Running a data center requires a lot of planning to ensure everything runs properly today and long into the future. Whether you are building a small data center for your company’s computer equipment, or you manage a cloud data center with hundreds of thousands of square feet of floor space, there are certain items that you absolutely must have. Here are five categories of data center equipment with several examples of items to help get you going.
Environmental Control Equipment
When running a lot of computer equipment in one place, you need to ensure things don’t get too warm. In addition, this type of equipment will run optimally when kept at very precise humidity levels. It isn’t enough to simply keep the facility air-conditioned; you need to be able to manage the environment as a whole using items such as:
- Environmental Monitors – Placing sensors throughout the facility to take temperature and humidity readings is critical for monitoring the environment and allowing your system to react.
- Airflow Plans – If you don’t plan how the air will flow through your facility, you will end up with ‘hot spots’ of drastically different temperatures, which could end up damaging equipment. There are many ways to manage airflow using fans and fan trays, air pressure, and much more.
- Humidifiers – Many people assume that any humidity in a data center is bad, but that’s not actually true. For most equipment, keeping the humidity level between 45% and 55% is ideal. This can be a challenge when using air conditioning units, which is precisely why humidifiers are necessary.
- Air Cooling – Of course, powerful air-cooling units are a must. These units can be traditional air conditioners, water coolers, or any number of other options. The important thing is ensuring the air-cooling units can keep the data center at the proper temperature at all times.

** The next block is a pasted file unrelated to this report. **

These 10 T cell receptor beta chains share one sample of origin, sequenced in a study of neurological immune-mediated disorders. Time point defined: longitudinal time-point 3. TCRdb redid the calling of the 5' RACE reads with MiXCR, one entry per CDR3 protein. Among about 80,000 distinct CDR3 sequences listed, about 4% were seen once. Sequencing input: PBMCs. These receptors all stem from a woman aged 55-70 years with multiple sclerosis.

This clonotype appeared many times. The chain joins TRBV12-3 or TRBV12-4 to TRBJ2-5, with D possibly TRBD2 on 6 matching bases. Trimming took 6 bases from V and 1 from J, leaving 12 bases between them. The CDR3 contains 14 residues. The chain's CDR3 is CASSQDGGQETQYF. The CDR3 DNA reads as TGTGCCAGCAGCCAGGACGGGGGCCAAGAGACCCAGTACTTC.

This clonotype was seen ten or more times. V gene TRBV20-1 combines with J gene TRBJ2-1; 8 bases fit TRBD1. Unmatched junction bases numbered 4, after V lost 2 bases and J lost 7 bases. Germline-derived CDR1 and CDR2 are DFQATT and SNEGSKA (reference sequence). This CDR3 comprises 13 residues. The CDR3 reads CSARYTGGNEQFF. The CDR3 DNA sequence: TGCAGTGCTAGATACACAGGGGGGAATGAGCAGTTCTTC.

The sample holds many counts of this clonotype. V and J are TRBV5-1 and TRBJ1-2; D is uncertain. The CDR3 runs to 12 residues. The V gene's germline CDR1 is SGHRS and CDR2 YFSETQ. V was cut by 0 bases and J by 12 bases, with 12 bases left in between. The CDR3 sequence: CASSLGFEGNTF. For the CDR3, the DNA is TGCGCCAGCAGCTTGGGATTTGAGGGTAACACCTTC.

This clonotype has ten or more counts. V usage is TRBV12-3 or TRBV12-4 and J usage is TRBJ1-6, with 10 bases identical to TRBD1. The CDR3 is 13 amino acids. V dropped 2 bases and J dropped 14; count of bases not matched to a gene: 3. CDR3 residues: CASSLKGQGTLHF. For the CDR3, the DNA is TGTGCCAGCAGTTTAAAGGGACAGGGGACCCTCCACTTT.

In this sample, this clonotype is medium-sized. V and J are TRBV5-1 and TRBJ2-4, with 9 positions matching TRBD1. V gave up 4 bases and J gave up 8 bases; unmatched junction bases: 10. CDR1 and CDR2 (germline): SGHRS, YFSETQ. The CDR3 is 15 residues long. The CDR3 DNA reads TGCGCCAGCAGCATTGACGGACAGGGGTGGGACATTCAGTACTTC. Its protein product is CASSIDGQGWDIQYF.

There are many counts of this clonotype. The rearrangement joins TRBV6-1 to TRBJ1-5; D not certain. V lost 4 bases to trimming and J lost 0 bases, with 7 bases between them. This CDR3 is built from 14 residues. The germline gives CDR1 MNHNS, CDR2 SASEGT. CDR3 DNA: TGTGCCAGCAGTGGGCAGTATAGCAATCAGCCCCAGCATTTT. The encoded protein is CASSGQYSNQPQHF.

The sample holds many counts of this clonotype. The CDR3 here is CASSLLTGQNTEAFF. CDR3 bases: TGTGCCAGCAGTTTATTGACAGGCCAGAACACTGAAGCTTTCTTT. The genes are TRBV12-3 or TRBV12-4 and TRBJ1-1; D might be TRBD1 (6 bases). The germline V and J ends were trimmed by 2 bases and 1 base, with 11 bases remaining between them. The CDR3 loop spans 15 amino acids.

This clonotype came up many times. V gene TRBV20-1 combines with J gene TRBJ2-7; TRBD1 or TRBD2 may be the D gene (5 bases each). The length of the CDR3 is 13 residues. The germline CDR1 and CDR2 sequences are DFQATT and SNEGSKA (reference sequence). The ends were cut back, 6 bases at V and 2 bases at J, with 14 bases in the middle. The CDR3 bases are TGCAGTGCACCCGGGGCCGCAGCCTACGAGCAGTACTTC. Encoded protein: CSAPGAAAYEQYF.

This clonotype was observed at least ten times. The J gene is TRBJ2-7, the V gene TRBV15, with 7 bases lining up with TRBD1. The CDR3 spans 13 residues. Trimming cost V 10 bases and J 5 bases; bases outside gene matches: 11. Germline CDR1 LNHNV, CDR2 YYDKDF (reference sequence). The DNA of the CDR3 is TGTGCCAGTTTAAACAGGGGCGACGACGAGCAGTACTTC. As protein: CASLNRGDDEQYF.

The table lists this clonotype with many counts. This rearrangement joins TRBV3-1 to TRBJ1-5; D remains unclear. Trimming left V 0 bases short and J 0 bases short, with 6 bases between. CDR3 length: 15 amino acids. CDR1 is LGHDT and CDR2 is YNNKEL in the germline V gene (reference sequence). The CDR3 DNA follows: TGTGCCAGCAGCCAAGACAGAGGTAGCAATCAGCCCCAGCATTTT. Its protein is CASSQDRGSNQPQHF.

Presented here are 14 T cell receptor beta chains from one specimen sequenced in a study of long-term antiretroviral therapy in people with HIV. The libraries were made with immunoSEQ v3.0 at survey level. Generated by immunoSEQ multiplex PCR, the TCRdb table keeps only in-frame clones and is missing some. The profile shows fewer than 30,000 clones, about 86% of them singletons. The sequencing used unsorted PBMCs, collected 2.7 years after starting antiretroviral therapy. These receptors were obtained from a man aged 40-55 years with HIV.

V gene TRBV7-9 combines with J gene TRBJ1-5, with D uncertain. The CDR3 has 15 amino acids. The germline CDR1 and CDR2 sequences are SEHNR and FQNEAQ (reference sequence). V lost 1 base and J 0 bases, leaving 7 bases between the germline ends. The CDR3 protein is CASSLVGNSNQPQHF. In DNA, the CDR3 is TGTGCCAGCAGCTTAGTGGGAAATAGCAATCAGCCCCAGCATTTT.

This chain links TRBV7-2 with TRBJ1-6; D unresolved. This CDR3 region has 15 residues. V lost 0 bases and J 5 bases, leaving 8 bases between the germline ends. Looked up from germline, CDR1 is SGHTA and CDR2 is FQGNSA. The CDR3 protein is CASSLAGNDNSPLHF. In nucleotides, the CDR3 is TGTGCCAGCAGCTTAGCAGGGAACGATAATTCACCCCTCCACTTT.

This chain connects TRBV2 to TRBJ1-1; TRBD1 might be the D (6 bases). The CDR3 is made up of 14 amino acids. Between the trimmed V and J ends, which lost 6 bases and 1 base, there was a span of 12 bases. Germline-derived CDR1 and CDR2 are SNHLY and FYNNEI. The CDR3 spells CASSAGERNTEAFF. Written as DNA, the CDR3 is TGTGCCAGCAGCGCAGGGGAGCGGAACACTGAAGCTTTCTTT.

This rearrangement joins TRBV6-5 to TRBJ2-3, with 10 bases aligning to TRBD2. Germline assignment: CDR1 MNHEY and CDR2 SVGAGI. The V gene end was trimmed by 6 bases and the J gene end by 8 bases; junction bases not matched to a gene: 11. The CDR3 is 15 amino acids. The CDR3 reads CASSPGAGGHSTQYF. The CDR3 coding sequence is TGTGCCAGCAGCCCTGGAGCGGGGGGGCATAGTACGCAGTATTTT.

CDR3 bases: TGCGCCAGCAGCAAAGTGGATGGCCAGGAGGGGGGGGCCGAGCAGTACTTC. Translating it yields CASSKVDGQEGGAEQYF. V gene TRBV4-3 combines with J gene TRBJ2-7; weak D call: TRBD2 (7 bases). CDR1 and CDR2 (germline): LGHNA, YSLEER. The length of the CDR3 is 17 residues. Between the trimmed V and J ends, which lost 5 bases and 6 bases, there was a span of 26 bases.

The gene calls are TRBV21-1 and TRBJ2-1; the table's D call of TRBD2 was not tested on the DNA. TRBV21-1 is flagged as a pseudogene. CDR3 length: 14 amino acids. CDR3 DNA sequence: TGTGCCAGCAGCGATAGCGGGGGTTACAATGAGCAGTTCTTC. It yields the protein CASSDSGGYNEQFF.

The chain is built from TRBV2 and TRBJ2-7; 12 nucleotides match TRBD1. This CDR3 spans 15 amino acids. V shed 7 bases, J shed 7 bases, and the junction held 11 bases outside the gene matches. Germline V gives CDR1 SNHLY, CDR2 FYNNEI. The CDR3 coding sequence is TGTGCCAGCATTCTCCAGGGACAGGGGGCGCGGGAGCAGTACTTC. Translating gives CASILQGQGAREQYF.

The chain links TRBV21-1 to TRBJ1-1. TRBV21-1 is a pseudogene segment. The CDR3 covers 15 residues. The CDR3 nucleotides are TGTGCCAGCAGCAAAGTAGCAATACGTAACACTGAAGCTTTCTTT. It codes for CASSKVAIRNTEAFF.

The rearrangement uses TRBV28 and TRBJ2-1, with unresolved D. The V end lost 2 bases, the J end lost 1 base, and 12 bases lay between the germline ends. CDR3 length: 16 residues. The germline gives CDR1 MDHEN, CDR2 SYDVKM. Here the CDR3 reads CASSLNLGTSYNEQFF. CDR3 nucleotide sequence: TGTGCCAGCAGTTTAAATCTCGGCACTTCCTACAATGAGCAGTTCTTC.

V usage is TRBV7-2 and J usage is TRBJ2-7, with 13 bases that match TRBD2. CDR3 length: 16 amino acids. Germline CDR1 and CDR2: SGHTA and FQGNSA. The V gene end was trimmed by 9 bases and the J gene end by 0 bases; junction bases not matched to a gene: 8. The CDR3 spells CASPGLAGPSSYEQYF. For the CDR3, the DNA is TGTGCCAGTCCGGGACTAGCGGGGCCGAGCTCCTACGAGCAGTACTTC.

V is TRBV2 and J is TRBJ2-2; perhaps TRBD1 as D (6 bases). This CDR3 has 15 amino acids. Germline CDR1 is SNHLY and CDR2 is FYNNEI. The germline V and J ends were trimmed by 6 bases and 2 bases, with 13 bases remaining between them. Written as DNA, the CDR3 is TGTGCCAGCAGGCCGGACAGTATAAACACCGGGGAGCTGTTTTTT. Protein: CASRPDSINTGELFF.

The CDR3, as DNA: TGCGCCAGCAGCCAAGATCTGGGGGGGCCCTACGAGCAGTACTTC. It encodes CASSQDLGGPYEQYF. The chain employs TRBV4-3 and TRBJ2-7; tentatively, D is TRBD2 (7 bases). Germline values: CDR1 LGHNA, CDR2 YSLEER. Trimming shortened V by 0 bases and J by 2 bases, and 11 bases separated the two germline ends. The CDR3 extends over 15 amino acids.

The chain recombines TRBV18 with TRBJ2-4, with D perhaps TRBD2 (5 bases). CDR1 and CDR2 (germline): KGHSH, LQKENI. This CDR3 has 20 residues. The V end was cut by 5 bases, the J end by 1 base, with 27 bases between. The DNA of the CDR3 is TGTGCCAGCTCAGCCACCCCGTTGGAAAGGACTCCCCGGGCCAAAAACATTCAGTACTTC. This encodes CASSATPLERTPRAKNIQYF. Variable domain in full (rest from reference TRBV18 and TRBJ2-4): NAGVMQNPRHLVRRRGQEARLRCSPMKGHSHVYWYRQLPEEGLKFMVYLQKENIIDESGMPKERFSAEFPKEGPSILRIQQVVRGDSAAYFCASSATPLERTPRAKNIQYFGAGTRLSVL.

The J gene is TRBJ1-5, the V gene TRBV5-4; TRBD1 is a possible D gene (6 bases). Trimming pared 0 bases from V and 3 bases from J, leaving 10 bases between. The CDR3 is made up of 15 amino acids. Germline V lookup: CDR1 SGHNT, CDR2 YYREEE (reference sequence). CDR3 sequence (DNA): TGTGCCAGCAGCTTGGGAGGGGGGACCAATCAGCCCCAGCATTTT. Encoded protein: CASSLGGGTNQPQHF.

All data centers house various types of computer equipment including servers, routers, switches, telephone equipment, and much more. It’s not enough to simply place these items on a desk or shelf to operate. This is not only an inefficient use of space, but can also cause problems with cooling, can expose them to physical hazards, and result in reduced security.
Server racks are the ideal place to house computer equipment in any data center. In fact, server racks are the mental image most people have when they think about data centers. Most people have seen pictures of large data centers with several rows of server racks containing equipment and blinking lights. This is an accurate image of how data centers are able to safely house millions of dollars worth of computer equipment and allow it all to operate efficiently.
Redundant Power Sources
Equipment in a data center relies heavily on electricity. This starts with the servers, routers, switches, and other IT equipment, but it goes well beyond that. Air handling and cooling systems, security cameras, and just about everything else in a facility require electricity to run. Not only does it require a large amount of power, but that power must be very reliable. If there is even a brief interruption of power, all the equipment goes down. This then requires many hours of support to bring everything back online. In addition, power interruptions and spikes can damage the equipment, resulting in extensive downtime and costly repairs.